Investors have piled over $1bn into BlackRock’s euro corporate bond ETF this year amid predictions peak inflation will create a more attractive environment for fixed income.
According to data from ETFLogic, the iShares Core € Corp Bond UCITS ETF (IEAC) has seen $1.2bn inflows since the start of the year, the most across ETFs listed in Europe.
The inflows come after fixed income ETFs suffered one of the worst years in recent memory in 2022 amid rampant inflation and rising interest rates.
With yields spiking to their highest levels since the Global Financial Crisis (GFC), investors are once again starting to allocate to different parts of the bond market.
This was reinforced when the Bureau of Labor Statistics announced on 12 January that US inflation had fallen for the sixth month in a row to 6.5% last December, down from 7.1% in November.
Meanwhile, across the euro area, inflation dropped to 10.1% in November 2022, down from 10.6% in October.
Vasiliki Pachatouridi, head of EMEA iShares fixed income strategy at BlackRock, said lower inflation readings in the US and Europe have “stimulated” risk sentiment among investors.
According to data from BlackRock, IEAC’s daily trading volumes have averaged $363m this year, up 17% from 2022 averages which was a record year in itself.
This increased significantly during the build-up to the US Consumer Price Index (CPI) announcement with IEAC trading $885m on 11 January alone.
“Fixed income markets have had a buoyant start to the year with many areas of the credit market showing positive returns,” Pachatouridi said.
While the prospects of a recession are already priced into markets, the BlackRock Investment Institute (BII) said investment-grade corporate bonds will be able to weather the storm versus their high yield counterparts.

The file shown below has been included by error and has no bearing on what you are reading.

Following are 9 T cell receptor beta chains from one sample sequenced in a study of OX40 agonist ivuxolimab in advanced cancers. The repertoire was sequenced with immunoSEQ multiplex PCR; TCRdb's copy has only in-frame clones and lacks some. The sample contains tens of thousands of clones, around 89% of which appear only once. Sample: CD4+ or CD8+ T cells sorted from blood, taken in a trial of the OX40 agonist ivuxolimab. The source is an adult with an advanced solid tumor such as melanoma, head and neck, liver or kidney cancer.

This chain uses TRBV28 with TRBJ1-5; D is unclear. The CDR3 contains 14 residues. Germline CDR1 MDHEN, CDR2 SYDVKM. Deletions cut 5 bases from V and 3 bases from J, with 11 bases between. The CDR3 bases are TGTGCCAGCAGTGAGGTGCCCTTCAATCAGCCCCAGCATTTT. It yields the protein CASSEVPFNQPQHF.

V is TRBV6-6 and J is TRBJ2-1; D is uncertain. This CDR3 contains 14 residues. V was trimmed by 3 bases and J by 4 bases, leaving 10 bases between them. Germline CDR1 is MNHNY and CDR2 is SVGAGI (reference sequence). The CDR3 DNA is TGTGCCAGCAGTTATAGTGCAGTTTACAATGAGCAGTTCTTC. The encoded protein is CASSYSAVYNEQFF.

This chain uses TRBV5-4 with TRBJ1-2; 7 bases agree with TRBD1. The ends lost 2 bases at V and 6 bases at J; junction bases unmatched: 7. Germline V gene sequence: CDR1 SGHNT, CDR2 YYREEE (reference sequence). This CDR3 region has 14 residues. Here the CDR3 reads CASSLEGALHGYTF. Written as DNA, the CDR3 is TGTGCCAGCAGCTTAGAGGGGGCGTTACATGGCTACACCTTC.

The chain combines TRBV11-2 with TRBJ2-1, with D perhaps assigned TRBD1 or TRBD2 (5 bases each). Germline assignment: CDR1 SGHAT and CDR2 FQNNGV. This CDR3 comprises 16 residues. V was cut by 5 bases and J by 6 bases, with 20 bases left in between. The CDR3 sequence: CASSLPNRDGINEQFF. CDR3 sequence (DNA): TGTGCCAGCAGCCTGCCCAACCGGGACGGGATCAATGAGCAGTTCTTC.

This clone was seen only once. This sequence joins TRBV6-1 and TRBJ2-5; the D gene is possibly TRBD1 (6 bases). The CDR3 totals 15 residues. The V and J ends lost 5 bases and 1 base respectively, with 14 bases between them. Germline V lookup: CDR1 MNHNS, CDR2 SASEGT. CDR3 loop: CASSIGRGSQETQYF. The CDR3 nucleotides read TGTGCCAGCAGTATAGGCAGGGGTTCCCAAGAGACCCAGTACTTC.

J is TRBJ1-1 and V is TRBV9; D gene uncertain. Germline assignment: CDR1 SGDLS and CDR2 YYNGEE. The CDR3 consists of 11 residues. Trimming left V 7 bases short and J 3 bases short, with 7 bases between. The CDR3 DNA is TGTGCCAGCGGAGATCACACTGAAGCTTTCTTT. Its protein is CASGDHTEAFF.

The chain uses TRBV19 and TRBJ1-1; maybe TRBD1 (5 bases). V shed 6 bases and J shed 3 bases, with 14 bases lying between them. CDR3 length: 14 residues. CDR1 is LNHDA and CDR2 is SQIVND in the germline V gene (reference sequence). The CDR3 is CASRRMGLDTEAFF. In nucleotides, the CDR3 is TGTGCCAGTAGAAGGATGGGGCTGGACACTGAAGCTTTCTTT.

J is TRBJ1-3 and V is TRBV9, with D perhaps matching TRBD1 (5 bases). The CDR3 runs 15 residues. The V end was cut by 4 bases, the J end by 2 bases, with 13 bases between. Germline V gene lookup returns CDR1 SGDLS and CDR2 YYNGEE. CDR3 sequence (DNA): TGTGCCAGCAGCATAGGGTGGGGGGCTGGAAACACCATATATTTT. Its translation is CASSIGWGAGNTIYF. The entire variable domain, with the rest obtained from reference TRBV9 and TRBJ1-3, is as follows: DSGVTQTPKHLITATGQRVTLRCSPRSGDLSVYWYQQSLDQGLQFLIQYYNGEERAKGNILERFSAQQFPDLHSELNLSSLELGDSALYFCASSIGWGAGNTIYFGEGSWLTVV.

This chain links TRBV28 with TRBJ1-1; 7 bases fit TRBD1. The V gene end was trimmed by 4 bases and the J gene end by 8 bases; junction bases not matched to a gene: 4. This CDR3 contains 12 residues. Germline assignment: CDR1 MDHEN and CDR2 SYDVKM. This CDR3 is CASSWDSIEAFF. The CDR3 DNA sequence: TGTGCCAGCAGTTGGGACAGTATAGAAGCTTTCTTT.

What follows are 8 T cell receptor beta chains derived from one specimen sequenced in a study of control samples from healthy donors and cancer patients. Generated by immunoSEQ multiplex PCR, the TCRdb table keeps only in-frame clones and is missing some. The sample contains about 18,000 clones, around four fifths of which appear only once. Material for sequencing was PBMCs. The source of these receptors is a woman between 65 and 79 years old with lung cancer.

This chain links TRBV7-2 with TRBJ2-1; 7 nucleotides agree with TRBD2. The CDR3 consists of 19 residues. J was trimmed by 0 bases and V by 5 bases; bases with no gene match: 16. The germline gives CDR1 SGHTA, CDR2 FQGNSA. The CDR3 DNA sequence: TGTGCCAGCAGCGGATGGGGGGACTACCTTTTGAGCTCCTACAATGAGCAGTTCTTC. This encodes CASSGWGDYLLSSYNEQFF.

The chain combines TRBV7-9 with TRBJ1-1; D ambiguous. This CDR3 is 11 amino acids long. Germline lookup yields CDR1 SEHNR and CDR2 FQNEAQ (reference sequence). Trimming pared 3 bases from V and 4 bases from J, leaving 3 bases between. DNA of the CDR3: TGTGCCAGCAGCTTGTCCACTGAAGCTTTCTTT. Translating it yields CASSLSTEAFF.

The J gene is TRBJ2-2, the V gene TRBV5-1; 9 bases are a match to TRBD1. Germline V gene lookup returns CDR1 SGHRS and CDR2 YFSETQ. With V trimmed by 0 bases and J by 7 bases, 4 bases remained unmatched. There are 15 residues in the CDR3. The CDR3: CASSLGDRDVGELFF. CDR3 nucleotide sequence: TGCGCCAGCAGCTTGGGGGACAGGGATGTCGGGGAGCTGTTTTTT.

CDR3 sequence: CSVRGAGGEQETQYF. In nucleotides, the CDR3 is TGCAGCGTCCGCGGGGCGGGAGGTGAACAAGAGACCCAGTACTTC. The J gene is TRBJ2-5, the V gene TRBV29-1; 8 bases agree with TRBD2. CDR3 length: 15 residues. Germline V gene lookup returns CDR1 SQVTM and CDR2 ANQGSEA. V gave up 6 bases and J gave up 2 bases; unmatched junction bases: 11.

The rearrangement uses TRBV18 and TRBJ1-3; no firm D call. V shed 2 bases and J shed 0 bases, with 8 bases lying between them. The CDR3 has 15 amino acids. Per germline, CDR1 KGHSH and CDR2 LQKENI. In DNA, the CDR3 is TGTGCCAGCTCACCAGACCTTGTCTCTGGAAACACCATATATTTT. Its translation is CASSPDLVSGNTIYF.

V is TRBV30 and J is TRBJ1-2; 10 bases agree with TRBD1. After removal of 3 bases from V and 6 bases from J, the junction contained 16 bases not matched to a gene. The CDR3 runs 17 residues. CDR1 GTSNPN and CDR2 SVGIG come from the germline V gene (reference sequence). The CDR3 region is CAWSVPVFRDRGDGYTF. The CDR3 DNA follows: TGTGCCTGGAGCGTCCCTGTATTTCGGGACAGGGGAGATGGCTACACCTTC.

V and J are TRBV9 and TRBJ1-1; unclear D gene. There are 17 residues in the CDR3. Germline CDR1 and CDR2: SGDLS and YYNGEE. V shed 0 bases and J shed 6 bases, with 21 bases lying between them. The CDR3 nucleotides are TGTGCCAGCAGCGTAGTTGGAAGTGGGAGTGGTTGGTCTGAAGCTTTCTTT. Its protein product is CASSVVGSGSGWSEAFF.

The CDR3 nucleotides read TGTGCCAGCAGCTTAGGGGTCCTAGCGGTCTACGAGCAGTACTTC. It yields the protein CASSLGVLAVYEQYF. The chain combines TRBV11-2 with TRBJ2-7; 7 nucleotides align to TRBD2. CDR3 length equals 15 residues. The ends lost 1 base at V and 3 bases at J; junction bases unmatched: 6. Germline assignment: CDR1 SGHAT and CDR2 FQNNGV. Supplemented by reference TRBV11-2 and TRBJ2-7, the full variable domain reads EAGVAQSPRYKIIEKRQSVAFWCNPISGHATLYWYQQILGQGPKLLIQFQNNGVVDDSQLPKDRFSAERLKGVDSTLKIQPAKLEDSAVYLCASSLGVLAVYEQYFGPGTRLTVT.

“The case for investment-grade credit has brightened, in our view, and we raise our overweight tactically and strategically,” the BII said in its market outlook.
“We think it can hold up in a recession, with companies having fortified their balance sheets by refinancing debt at lower yields.”
Looking ahead, this year looks set to be a more accommodative environment for fixed income with markets forecasting the Federal Reserve to finish its hiking cycle in March before cutting rates at the end of the year.
Despite the positive outlook, Laurent Lacroix, global head of fixed income at HSBC Global Private Banking, said it is important to focus on quality corporate credit due to the uncertainty around the global economy and the fight against inflation.
“The silver lining is that bond valuations price in most of the rate hikes we foresee and have gained in attractiveness relative to other asset classes, such as equities,” Lacroix continued.
“As a consequence, we hold an overweight in fixed income, but we remain cautious and focus on quality corporate credit, mostly in investment grade.”